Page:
2007.02.04

Nicholas Adams

Habermas and Theology

Nicholas Adams, Habermas and Theology, Cambridge University Press, 2006, 278pp., $29.99 (pbk), ISBN 0521681146.

Reviewed by Eduardo Mendieta, Stony Brook University


Adjoining two nouns in the title of a book is like writing a blank check to "cash." One better know who is receiving the check and one better make sure to have sufficient funds when it gets cashed. This book promises too much, and thus delivers too little, but what it delivers is still worth the trouble. The author manages to say some interesting things that may be of use to both philosophers and theologians, notwithstanding the author's avowed claims and disclaimers. The book is vituperative, contrarian, combative, and irreverent. In many ways and on many occasions, the very assumptions of the book are refuted in its execution. The book is a large performative self-contradiction: the form of the enunciated speech act is contradicted by its enactment. While Adams claims that

My thesis is that Habermas wants the power and the inspiration without danger [of both religion and theology]. I therefore do not treat him as a serious theological partner in dialogue. This is not out of disrespect, but out of a recognition that his theological readers need to reconstruct his arguments and so discover that he is not talking about their religious traditions, but about the (idealized) ancestors of (idealized) modern self-consciousness. (13)

If he is not a "serious theological partner," why write a book entitled "Habermas and Theology"? Indeed, the book manages to demonstrate quite eloquently and insightfully that Habermas is a serious theological partner, challenger, as well as a grateful and respectful appreciator of both religion and theology. Still, the reader should be advised that he or she will have to come across and simply overlook and pass over with patience and tolerance a lot of analogously annoying and disconcerting claims, precisely because the author himself denies them in other parts of the book. I will describe some of these claims, not to damn the book, but to clear the underbrush so as to get to what is indeed useful.

Adams claims that he will only deal in a minimal and very circumscribed way with Habermas' engagements with theologians, and conversely, with the use that theologians have made of Habermas' Werk. He offers two justifications: one, because in his view Herman Düringer's still untranslated Universale Vernunft und partikularer Glaube: eine Theologische Ausweertung des Werkes von Jürgen Habermas (1999) has provided an overview of Habermas' appropriation by theologians; two, because unlike Kant, Hegel, and Wittgenstein, whose works have had "generative theological developments," Habermas has not and will not. Adams in fact claims that in contrast to the aforementioned philosophers, "Habermas has not had this kind of influence on theology, and is unlikely to have it in the future." (15) There are already several hefty volumes on Habermas and religion, theology, and inter-faith dialogues. In addition to the names Adams mentions in his book, and some who are dealt with by Düringer, we should add those of Sharon D. Welch, Edmund Arens, Francis Schlüsser Fiorenza, and Gary M. Simpson -- to cite only a few that immediately come to mind. The young Wolfhart Pannenberg was influenced by Habermas, or at least contended with him as a very serious dialogue partner. What is perhaps most distressing about Adams' claim is that Habermas is still an extremely productive, creative and engaged philosopher. Adams's book was published in 2006, but the bibliography and the contents of the book reveal that he stopped reading or doing research around 2000. The book I edited with Habermas on his religious and theological writings is cited, but not engaged, though it contains a lengthy interview in which Habermas answers directly many of the questions that Adams poses in his text[1]. In the half decade since the bulk of Adams's book was written, Habermas has produced a series of extremely provocative, unique and generative essays on the relationship between religious pluralism and democracies, on the continuing relevance of Kant's philosophy of religion, and on the meaning of religious confessions in the public sphere. And while it is not often that one's claims are so irrevocably refuted by a major event, such was the case when Cardinal Ratzinger and Habermas engaged in a major public debate in Munich[2]. It has been said among Habermas cognoscenti that Habermas has been at work on a major treatise on religion, a communicative theory of religion, if one can hazard such an oddity, the preliminary studies for which have meanwhile appeared in his book Between Naturalism and Religion[3]. And as recently as 2006, Habermas' work was the subject of a several day symposium in Austria, to which Habermas replied with a massive, thorough and provocative essay the size of a small book[4]. This reply alone commands a rethinking of what Habermas has written on religion and theology for the last two decades, since TCA.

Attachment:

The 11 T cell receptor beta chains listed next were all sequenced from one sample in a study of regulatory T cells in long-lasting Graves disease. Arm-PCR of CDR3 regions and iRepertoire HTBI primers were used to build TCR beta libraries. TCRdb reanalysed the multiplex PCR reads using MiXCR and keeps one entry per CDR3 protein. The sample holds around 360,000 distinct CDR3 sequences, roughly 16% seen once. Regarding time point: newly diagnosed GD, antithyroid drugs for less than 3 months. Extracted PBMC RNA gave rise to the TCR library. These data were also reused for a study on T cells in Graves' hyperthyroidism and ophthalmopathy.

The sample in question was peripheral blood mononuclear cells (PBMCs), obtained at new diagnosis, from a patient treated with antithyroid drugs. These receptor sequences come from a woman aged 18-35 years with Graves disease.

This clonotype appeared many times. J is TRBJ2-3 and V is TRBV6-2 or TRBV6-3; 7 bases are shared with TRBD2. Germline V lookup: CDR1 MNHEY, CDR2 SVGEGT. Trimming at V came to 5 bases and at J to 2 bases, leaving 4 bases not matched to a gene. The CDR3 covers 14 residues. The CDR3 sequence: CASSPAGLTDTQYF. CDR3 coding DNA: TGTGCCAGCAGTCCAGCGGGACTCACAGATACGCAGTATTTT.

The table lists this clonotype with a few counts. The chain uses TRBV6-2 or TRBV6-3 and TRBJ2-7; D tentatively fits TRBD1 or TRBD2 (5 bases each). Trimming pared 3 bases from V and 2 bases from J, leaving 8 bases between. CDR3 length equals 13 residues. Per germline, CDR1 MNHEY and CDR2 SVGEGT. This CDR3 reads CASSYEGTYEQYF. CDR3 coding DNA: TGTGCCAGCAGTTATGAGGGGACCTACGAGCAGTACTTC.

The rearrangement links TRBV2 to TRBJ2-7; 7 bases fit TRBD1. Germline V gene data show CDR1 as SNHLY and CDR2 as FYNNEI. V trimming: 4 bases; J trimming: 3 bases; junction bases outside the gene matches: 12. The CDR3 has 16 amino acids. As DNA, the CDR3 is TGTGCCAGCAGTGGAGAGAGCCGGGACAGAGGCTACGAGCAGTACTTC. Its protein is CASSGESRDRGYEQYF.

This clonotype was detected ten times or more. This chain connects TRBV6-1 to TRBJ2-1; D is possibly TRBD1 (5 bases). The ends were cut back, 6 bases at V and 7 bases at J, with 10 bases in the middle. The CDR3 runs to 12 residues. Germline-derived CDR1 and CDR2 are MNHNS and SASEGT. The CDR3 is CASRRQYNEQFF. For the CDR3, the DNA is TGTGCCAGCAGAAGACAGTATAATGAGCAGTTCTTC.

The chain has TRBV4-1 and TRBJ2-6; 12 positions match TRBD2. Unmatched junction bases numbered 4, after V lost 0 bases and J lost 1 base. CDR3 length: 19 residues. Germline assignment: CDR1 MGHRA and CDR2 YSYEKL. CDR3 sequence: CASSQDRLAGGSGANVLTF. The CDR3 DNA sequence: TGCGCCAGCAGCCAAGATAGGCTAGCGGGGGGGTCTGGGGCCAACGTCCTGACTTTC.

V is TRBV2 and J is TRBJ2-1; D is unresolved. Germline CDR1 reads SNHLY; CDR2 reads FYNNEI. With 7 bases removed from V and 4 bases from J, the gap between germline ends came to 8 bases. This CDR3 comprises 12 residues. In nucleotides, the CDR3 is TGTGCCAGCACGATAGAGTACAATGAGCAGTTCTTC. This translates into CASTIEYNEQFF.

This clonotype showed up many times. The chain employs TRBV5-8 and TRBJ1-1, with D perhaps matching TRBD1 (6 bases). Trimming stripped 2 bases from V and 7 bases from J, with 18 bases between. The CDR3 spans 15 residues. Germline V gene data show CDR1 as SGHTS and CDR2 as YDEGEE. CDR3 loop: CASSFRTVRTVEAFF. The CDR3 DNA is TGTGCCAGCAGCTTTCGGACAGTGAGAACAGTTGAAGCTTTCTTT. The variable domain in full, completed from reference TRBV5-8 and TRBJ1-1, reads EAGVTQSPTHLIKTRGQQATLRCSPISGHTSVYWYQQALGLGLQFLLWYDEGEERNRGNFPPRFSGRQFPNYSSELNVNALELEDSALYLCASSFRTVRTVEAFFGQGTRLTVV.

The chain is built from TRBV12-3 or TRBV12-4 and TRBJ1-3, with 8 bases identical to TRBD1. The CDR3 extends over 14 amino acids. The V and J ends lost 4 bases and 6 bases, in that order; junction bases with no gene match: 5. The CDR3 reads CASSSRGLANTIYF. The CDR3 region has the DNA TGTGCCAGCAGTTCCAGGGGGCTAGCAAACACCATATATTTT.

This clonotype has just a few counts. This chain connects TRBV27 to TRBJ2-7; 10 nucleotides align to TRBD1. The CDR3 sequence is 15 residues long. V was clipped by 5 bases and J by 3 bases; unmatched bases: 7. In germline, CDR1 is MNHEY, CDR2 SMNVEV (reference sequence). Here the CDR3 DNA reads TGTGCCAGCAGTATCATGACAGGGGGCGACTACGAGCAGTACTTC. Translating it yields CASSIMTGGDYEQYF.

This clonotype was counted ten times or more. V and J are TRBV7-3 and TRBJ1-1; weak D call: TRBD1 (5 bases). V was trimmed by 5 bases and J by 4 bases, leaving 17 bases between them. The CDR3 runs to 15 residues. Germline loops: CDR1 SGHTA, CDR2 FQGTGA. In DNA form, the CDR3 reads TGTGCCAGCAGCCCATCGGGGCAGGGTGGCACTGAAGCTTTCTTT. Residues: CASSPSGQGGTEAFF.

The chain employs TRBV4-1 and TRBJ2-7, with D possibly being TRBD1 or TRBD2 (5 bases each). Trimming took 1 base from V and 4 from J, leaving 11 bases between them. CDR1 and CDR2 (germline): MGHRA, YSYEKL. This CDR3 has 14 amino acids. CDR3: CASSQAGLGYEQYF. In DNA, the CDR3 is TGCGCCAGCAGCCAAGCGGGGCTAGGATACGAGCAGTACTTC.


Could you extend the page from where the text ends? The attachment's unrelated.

In the same vein that Adams forecloses Habermas' possible impact on theology, he also announces "Habermas' debates with theologians are not generative for his own project." (16) This is such a comprehensive and unqualified statement that it almost rings plausible and even defensible. Yet, Adams himself shows in his book that Habermas has engaged theologians for most of his philosophical career, as he has engaged them, with the same energy, solicitude, and patience that he has engaged sociologists, political theorists, Marxists, Heideggerians, Foucauldians, etc, etc. There is one thing that can be said about Habermas without qualification and without fear that one will be contradicted or disproved, and that is that Habermas is a voracious consumer and digester of theory. Already in the late sixties, George Lichtheim noted about Habermas that